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'Groundbreaking' report calls for national inquiry into missing and murdered Aboriginal women

“This report exposes the Harper government for violating the rights of indigenous women and girls in this country,” said Grand Chief Stewart Phillip

'Groundbreaking' report calls for national inquiry into missing and murdered abo
Photo of Ottawa Vigil For Missing and Murdered Aboriginal Women in Canada (in August) by Obert Madondo via Flickr.

A new ‘groundbreaking’ investigation calls for a national inquiry into missing and murdered aboriginal women and girls.

The Inter-American Commission on Human Rights (IACHR) released an in-depth report today after more than two years of investigating the cases of missing and murdered indigenous women. According to Native Women's Association of Canada (NWAC) and Feminist Alliance for International Action’s Dawn Harvard (who spoke at a press conference), this report is the first in-depth examination of the murders and disappearances by an expert human rights body.

“This report is groundbreaking because it finds that Canada is obligated under Human Rights law to prevent the violence by taking measures to deal with poverty, access to housing and employment and disproportionate criminalization,” said (FAFIA) Human Rights Committee’s Shelagh Day at a press conference.

Indigenous women and girls in Canada have been murdered or have gone missing at a rate four times higher than non-indigenous women, despite aboriginal people only making up 4.3 per cent of the Canadian population. 

“This report exposes the Harper government for violating the rights of indigenous women and girls in this country,” said Grand Chief Stewart Phillip of the Union of B.C. Indian Chiefs. “This report says very clearly that Canada has legal obligations to effectively deal with the social economic contributing factors that put indigenous women and girls at risk.”

In order for Canada to meet its obligations, the IACHR made several recommendations, which includes:

  • Providing access to legal aid and support services for families of missing or murdered indigenous women.
  • Mandatory and ongoing training for police officers and public sector functionaries (such as judges and prosecutors) in the causes of gender-based violence.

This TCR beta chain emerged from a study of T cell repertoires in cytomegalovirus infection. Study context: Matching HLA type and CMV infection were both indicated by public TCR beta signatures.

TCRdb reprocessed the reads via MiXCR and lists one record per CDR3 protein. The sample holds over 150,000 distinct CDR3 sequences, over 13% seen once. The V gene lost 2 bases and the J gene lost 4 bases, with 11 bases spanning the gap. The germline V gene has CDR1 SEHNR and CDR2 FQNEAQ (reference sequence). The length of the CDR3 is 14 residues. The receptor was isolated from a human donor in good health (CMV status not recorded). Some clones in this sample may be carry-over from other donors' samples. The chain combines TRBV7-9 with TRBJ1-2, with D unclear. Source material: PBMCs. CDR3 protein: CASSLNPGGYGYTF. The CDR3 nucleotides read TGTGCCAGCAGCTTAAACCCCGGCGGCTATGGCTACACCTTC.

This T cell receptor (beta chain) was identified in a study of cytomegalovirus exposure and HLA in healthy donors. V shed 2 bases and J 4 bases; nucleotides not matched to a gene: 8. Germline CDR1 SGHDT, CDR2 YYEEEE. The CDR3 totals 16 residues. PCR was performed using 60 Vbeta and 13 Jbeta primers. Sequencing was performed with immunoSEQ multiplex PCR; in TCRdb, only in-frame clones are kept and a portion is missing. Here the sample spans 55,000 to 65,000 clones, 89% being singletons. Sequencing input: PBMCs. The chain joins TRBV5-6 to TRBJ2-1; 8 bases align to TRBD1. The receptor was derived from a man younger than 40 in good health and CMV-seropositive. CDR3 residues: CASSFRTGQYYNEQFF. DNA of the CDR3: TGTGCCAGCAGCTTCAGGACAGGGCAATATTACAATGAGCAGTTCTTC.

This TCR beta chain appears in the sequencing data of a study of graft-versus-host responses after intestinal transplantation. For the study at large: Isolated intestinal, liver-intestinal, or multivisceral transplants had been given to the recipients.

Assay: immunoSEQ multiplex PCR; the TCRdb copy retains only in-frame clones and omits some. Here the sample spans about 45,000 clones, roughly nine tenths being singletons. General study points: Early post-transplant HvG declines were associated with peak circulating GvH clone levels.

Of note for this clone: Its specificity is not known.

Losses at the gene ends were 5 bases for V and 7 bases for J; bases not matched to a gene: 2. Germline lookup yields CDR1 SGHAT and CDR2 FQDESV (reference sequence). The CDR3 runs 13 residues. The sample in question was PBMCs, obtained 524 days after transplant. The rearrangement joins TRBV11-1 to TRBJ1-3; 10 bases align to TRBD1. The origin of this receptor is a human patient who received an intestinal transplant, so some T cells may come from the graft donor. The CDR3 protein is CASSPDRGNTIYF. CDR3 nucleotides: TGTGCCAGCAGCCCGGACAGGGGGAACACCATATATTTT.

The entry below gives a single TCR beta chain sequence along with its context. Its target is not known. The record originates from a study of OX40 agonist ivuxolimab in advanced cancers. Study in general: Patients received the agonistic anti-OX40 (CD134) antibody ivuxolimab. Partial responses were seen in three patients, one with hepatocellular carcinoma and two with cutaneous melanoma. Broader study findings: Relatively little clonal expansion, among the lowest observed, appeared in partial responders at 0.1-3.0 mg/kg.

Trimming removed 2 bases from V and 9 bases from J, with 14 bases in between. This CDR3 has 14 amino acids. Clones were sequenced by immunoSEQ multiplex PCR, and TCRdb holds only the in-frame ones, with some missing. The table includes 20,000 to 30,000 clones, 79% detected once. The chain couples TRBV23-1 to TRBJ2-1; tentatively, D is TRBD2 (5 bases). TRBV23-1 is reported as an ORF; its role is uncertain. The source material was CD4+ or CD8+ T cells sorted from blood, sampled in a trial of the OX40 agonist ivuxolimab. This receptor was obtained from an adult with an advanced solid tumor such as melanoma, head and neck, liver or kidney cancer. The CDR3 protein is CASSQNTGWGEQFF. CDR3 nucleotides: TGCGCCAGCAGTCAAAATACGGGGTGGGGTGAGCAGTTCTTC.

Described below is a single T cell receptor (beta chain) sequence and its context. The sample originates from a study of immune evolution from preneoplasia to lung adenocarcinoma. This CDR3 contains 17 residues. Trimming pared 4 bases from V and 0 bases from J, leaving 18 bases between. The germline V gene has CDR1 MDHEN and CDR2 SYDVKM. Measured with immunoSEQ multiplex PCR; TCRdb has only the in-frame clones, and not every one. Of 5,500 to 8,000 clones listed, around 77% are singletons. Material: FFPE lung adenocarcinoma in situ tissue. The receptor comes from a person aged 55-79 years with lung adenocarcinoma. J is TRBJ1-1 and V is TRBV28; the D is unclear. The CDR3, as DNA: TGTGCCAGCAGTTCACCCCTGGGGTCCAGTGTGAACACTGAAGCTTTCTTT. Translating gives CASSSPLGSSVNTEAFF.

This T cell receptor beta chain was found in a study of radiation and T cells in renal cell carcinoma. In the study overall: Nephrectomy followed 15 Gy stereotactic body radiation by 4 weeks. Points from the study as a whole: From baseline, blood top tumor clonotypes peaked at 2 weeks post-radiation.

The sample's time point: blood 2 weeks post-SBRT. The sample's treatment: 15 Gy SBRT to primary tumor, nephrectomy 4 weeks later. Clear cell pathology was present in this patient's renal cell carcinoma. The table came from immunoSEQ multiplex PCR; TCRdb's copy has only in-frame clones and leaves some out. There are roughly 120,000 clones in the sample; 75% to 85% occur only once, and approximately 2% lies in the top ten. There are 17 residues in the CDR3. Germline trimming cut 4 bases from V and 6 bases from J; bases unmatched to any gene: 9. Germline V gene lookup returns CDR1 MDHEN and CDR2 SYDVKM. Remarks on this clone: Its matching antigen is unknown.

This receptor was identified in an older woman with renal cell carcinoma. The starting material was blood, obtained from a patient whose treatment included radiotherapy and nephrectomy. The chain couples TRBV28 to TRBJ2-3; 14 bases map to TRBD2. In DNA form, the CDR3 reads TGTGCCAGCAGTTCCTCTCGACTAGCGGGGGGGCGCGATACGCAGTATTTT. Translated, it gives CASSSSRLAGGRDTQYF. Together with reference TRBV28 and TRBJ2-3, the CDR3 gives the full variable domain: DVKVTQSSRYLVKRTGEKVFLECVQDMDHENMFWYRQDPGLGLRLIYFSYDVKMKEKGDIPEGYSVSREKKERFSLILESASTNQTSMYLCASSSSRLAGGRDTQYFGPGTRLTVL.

• Developing data collection systems that collect accurate statistics on missing and murdered indigenous women.

Canada is also obligated to prevent the violence. In order to do that, Canada must address the risk factors, and it must address the underlying discrimination, noted Day.

“The [IACHR] Commission made a key finding of fact,” said Women’s Advocate for the Carrier Sekani Tribal Council’s (which represents Indigenous people in Northern B.C.) Mavis Erickson in a release. “The Commission concluded that the root cause of the high levels of violence against indigenous women lie in a history of discrimination beginning with colonization and continuing through laws and policies such as the Indian Act and residential schools.”

The RCMP estimated nearly 1,200 aboriginal women and girls have been murdered or gone missing in Canada in the past three decades, while non-profit group NWAC gathered information regarding 582 cases of missing or murdered indigenous women and girls across the country from the past 30 years (as of 2010).  British Columbia accounts for 160 out of the 582 cases, 28 per cent of the total database, and it is followed by Alberta with 93 cases.

It’s important for the Canadian public, aboriginals and non-aboriginals, to understand what the real depth and root cause of this problem is through this report, Day mentioned, so the nation can collectively make a change and put pressure on both the provincial and national government.

“Changing the government will make a difference, but I don’t know how much of a difference,” said Human Rights Committee’s Sharon McIvor. “We’ve got to look at that [history] and understand that the perspective of history that most Canadians have [regarding indigenous people] is not a proper perspective ”

The Conservative government said it is more interested in taking action on the issue than launching a national inquiry. Although the government refused the call for the inquiry, it put forth a $25-million action plan on violence against aboriginal women and girls last fall.

Chief Stewart Phillip said it is an “absolute national disgrace and is totally unacceptable” that indigenous women are more at risk of being murdered and going missing than any other citizen in this country. Opening up a nation-wide discussion on the issue will help move the inquiry forward, he added.

“There will be a national inquiry,” he said, “but the question is, will Mr. Harper be in government when it happens. That’s the real question.”

A national roundtable on the issue is being organized to take place Feb. 27 in Ottawa.

Photo of (from left) NWAC and FAFIA’s Gwen Brodsky, Sharon McIvor, Shelagh Day and Grand Chief Stewart Phillip responding to the IACHR report, by Sindhu Dharmarajah.

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